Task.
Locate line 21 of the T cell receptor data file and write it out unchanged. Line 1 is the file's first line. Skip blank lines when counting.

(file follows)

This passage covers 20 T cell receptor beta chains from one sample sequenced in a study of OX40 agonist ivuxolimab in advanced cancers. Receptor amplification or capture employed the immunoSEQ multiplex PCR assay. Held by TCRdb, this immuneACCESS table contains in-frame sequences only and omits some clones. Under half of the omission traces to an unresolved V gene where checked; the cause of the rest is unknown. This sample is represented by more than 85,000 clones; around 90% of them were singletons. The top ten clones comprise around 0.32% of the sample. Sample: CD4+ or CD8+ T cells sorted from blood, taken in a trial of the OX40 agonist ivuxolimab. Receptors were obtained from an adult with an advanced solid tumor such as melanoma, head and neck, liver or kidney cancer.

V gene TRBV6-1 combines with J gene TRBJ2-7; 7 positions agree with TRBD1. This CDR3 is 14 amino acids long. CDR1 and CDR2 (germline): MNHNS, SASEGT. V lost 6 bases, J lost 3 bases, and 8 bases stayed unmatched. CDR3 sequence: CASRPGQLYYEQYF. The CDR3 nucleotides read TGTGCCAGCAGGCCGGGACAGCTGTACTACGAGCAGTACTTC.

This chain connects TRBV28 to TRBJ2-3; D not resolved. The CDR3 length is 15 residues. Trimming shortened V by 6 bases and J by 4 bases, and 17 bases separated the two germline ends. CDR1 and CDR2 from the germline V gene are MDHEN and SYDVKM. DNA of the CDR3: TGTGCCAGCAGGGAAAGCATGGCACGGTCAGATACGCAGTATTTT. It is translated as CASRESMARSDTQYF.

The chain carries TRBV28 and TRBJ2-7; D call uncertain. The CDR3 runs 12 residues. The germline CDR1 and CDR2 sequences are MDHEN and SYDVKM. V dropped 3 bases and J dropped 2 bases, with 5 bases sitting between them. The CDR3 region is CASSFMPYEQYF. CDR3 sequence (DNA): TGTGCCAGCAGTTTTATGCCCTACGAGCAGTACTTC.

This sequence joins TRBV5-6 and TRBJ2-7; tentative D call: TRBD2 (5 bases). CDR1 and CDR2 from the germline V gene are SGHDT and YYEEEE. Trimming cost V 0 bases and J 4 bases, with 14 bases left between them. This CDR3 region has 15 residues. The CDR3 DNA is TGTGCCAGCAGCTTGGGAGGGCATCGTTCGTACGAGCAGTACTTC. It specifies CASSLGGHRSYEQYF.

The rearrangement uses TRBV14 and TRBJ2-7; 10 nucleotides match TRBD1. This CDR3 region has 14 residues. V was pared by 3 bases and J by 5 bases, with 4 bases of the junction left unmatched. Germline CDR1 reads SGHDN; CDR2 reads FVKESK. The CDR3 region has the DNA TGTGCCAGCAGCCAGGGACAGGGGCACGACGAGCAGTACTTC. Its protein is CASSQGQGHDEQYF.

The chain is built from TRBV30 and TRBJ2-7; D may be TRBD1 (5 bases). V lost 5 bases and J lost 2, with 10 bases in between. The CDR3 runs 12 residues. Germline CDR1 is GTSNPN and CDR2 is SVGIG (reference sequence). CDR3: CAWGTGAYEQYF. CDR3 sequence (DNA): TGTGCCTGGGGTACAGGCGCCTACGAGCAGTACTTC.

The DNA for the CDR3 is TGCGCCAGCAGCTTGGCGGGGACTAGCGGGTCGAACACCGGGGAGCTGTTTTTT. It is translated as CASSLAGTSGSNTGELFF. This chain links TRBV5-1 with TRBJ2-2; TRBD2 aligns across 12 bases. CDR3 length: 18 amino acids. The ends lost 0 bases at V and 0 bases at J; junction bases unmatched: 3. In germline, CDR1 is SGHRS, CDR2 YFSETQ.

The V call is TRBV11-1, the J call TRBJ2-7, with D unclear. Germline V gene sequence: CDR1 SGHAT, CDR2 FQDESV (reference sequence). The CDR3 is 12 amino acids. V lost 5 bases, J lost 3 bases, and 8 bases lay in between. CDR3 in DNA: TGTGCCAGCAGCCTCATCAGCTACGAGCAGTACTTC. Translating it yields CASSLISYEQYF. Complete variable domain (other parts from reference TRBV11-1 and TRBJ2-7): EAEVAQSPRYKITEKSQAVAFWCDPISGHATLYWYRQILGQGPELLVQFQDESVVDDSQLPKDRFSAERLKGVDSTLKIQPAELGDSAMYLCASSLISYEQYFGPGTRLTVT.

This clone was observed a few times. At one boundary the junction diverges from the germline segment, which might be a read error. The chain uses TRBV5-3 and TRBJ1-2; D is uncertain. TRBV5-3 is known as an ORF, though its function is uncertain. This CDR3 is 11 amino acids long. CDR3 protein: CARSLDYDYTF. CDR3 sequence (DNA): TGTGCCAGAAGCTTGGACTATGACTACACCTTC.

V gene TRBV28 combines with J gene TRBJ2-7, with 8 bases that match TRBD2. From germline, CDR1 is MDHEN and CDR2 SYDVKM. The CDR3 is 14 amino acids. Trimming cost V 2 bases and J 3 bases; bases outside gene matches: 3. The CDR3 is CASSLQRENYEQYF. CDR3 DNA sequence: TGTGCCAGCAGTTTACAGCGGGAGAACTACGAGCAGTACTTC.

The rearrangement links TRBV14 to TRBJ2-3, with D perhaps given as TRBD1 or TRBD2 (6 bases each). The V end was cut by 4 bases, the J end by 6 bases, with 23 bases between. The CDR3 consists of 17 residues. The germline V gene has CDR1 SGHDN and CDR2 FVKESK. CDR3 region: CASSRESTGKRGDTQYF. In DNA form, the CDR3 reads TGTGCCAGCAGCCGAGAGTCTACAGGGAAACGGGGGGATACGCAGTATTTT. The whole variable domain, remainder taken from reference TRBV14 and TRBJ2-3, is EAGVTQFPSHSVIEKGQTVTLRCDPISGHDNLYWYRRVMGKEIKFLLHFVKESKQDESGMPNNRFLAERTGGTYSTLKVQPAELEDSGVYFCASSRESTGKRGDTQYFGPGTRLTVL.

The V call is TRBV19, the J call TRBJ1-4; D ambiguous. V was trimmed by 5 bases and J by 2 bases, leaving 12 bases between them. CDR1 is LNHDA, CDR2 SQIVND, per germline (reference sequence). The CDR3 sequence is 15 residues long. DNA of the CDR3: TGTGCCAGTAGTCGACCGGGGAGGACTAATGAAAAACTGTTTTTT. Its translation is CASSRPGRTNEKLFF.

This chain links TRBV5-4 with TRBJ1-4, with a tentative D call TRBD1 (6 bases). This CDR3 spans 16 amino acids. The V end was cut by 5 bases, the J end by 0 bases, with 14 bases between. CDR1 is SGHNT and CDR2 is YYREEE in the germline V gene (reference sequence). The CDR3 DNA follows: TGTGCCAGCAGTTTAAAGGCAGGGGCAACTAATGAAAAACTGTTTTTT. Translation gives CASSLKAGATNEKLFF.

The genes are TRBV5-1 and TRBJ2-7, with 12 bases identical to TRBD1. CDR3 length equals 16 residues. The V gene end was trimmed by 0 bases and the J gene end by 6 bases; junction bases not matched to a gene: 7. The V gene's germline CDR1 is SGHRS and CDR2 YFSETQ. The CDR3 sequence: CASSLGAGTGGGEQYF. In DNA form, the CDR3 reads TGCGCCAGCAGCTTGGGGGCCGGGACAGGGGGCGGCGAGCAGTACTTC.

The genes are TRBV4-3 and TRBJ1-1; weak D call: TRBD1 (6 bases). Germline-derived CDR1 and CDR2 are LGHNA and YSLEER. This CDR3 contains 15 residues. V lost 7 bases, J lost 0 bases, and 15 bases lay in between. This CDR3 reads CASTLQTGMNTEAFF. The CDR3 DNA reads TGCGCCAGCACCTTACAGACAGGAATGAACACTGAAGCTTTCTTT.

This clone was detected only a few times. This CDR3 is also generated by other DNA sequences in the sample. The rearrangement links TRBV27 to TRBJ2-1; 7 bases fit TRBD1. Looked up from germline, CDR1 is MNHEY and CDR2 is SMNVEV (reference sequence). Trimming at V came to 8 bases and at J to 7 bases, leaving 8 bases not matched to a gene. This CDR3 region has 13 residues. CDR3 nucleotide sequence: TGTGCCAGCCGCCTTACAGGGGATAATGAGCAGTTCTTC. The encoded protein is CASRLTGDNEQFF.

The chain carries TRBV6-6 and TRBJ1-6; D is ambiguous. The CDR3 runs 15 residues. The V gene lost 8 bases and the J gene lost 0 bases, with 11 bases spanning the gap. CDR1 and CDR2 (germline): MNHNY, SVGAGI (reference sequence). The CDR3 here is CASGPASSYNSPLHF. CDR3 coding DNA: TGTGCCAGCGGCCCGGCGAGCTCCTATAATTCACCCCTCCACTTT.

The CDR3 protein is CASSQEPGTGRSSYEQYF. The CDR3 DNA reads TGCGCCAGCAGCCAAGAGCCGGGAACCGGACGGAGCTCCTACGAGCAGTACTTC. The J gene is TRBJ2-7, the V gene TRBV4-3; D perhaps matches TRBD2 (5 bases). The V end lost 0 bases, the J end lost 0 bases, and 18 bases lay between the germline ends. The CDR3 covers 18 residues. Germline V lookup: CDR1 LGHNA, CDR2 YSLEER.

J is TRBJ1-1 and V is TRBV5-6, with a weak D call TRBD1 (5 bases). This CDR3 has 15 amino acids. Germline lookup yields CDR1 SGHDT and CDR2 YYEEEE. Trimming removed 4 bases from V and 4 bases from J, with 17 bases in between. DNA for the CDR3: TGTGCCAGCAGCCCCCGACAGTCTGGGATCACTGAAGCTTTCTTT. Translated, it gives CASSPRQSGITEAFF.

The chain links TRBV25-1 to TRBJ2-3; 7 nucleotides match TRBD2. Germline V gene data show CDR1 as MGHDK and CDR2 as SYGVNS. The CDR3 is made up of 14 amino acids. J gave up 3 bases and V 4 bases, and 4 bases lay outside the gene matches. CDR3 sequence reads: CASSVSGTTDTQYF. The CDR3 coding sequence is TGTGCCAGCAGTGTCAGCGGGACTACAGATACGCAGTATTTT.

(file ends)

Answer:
The chain links TRBV25-1 to TRBJ2-3; 7 nucleotides match TRBD2. Germline V gene data show CDR1 as MGHDK and CDR2 as SYGVNS. The CDR3 is made up of 14 amino acids. J gave up 3 bases and V 4 bases, and 4 bases lay outside the gene matches. CDR3 sequence reads: CASSVSGTTDTQYF. The CDR3 coding sequence is TGTGCCAGCAGTGTCAGCGGGACTACAGATACGCAGTATTTT.